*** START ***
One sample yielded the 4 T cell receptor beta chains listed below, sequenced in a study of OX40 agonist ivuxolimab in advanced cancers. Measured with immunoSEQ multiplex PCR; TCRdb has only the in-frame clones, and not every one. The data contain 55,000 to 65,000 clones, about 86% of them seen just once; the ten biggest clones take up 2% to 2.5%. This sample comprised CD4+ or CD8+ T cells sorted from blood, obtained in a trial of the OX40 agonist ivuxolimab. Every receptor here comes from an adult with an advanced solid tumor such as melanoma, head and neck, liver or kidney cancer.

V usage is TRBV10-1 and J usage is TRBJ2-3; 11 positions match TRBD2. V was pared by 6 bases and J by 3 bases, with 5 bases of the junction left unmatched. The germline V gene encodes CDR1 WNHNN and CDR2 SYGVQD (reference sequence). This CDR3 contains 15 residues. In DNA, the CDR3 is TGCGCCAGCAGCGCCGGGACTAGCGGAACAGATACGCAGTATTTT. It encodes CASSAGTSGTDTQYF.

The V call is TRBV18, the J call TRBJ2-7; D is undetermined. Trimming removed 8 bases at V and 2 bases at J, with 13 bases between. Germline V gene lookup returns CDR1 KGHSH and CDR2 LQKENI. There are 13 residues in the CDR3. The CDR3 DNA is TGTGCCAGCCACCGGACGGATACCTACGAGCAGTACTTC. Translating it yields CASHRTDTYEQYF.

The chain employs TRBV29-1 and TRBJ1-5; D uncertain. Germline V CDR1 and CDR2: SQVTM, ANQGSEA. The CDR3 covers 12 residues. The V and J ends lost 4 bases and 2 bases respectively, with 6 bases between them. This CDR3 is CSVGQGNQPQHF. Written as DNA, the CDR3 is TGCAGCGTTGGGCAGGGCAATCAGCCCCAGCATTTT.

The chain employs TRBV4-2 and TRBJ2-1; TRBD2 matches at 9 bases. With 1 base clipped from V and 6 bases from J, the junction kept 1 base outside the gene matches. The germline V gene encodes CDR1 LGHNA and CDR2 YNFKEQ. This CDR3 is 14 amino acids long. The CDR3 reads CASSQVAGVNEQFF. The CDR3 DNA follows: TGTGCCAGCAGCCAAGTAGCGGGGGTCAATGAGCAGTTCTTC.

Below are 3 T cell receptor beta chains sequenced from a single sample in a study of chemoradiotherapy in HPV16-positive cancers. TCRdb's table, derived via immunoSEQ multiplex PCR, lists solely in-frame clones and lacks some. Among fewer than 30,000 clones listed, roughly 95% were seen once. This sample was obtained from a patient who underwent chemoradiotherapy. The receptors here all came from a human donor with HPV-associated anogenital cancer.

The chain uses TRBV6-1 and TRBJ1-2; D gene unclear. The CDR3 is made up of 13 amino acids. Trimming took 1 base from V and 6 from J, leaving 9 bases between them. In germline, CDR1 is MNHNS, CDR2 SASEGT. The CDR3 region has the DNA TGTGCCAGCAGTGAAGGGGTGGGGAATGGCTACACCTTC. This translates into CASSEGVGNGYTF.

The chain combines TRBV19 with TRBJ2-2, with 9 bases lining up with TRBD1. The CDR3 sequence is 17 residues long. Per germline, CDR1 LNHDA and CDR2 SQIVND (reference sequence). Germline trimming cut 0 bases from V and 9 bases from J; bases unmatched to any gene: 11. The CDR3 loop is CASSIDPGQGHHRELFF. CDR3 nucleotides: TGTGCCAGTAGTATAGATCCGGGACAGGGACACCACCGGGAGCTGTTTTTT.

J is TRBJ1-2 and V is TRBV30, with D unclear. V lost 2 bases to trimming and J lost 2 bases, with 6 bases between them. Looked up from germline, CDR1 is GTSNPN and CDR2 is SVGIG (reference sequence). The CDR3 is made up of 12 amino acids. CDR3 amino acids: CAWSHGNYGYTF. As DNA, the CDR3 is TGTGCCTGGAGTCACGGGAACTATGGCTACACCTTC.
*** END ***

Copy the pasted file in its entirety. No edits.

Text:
One sample yielded the 4 T cell receptor beta chains listed below, sequenced in a study of OX40 agonist ivuxolimab in advanced cancers. Measured with immunoSEQ multiplex PCR; TCRdb has only the in-frame clones, and not every one. The data contain 55,000 to 65,000 clones, about 86% of them seen just once; the ten biggest clones take up 2% to 2.5%. This sample comprised CD4+ or CD8+ T cells sorted from blood, obtained in a trial of the OX40 agonist ivuxolimab. Every receptor here comes from an adult with an advanced solid tumor such as melanoma, head and neck, liver or kidney cancer.

V usage is TRBV10-1 and J usage is TRBJ2-3; 11 positions match TRBD2. V was pared by 6 bases and J by 3 bases, with 5 bases of the junction left unmatched. The germline V gene encodes CDR1 WNHNN and CDR2 SYGVQD (reference sequence). This CDR3 contains 15 residues. In DNA, the CDR3 is TGCGCCAGCAGCGCCGGGACTAGCGGAACAGATACGCAGTATTTT. It encodes CASSAGTSGTDTQYF.

The V call is TRBV18, the J call TRBJ2-7; D is undetermined. Trimming removed 8 bases at V and 2 bases at J, with 13 bases between. Germline V gene lookup returns CDR1 KGHSH and CDR2 LQKENI. There are 13 residues in the CDR3. The CDR3 DNA is TGTGCCAGCCACCGGACGGATACCTACGAGCAGTACTTC. Translating it yields CASHRTDTYEQYF.

The chain employs TRBV29-1 and TRBJ1-5; D uncertain. Germline V CDR1 and CDR2: SQVTM, ANQGSEA. The CDR3 covers 12 residues. The V and J ends lost 4 bases and 2 bases respectively, with 6 bases between them. This CDR3 is CSVGQGNQPQHF. Written as DNA, the CDR3 is TGCAGCGTTGGGCAGGGCAATCAGCCCCAGCATTTT.

The chain employs TRBV4-2 and TRBJ2-1; TRBD2 matches at 9 bases. With 1 base clipped from V and 6 bases from J, the junction kept 1 base outside the gene matches. The germline V gene encodes CDR1 LGHNA and CDR2 YNFKEQ. This CDR3 is 14 amino acids long. The CDR3 reads CASSQVAGVNEQFF. The CDR3 DNA follows: TGTGCCAGCAGCCAAGTAGCGGGGGTCAATGAGCAGTTCTTC.

Below are 3 T cell receptor beta chains sequenced from a single sample in a study of chemoradiotherapy in HPV16-positive cancers. TCRdb's table, derived via immunoSEQ multiplex PCR, lists solely in-frame clones and lacks some. Among fewer than 30,000 clones listed, roughly 95% were seen once. This sample was obtained from a patient who underwent chemoradiotherapy. The receptors here all came from a human donor with HPV-associated anogenital cancer.

The chain uses TRBV6-1 and TRBJ1-2; D gene unclear. The CDR3 is made up of 13 amino acids. Trimming took 1 base from V and 6 from J, leaving 9 bases between them. In germline, CDR1 is MNHNS, CDR2 SASEGT. The CDR3 region has the DNA TGTGCCAGCAGTGAAGGGGTGGGGAATGGCTACACCTTC. This translates into CASSEGVGNGYTF.

The chain combines TRBV19 with TRBJ2-2, with 9 bases lining up with TRBD1. The CDR3 sequence is 17 residues long. Per germline, CDR1 LNHDA and CDR2 SQIVND (reference sequence). Germline trimming cut 0 bases from V and 9 bases from J; bases unmatched to any gene: 11. The CDR3 loop is CASSIDPGQGHHRELFF. CDR3 nucleotides: TGTGCCAGTAGTATAGATCCGGGACAGGGACACCACCGGGAGCTGTTTTTT.

J is TRBJ1-2 and V is TRBV30, with D unclear. V lost 2 bases to trimming and J lost 2 bases, with 6 bases between them. Looked up from germline, CDR1 is GTSNPN and CDR2 is SVGIG (reference sequence). The CDR3 is made up of 12 amino acids. CDR3 amino acids: CAWSHGNYGYTF. As DNA, the CDR3 is TGTGCCTGGAGTCACGGGAACTATGGCTACACCTTC.